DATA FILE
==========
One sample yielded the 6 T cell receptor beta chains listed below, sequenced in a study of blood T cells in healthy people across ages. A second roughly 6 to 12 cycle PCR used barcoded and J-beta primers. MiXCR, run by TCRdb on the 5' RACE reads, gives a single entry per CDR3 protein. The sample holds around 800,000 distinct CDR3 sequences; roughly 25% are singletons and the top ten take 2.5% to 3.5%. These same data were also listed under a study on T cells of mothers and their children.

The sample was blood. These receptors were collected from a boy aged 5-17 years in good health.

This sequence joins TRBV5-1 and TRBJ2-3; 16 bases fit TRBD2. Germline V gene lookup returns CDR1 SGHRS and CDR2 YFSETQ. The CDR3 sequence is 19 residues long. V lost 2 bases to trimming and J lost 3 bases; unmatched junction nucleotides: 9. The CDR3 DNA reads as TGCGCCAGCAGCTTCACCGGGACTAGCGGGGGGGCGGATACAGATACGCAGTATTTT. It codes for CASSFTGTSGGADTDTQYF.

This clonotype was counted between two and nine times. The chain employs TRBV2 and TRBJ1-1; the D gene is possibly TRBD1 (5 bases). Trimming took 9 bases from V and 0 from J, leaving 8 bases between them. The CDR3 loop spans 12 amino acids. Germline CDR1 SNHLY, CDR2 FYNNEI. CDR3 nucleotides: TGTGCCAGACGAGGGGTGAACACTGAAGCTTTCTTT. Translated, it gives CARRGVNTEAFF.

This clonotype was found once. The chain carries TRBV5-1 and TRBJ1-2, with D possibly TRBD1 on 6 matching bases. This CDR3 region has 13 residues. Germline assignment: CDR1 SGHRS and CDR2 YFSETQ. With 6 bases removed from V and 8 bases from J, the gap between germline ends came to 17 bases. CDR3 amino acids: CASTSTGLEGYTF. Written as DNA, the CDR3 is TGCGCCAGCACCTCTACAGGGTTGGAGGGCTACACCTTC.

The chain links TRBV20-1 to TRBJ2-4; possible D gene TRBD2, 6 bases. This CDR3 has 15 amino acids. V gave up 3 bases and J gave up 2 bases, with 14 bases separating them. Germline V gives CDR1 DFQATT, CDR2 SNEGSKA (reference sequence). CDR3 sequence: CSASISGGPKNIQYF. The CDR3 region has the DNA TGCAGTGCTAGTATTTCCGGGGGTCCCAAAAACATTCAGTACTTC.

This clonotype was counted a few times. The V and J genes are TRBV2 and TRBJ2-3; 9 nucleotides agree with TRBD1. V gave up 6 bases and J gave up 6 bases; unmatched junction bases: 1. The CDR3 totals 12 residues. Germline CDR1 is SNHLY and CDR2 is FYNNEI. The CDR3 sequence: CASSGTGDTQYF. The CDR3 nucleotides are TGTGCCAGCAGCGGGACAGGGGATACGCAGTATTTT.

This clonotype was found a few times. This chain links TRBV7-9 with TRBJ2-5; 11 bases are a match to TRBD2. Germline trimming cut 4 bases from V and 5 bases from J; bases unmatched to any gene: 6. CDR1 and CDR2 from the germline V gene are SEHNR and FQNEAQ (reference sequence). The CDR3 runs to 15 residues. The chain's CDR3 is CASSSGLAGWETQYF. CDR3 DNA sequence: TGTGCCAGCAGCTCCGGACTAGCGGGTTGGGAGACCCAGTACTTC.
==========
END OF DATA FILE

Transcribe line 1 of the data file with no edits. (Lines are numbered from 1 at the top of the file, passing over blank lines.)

One sample yielded the 6 T cell receptor beta chains listed below, sequenced in a study of blood T cells in healthy people across ages. A second roughly 6 to 12 cycle PCR used barcoded and J-beta primers. MiXCR, run by TCRdb on the 5' RACE reads, gives a single entry per CDR3 protein. The sample holds around 800,000 distinct CDR3 sequences; roughly 25% are singletons and the top ten take 2.5% to 3.5%. These same data were also listed under a study on T cells of mothers and their children.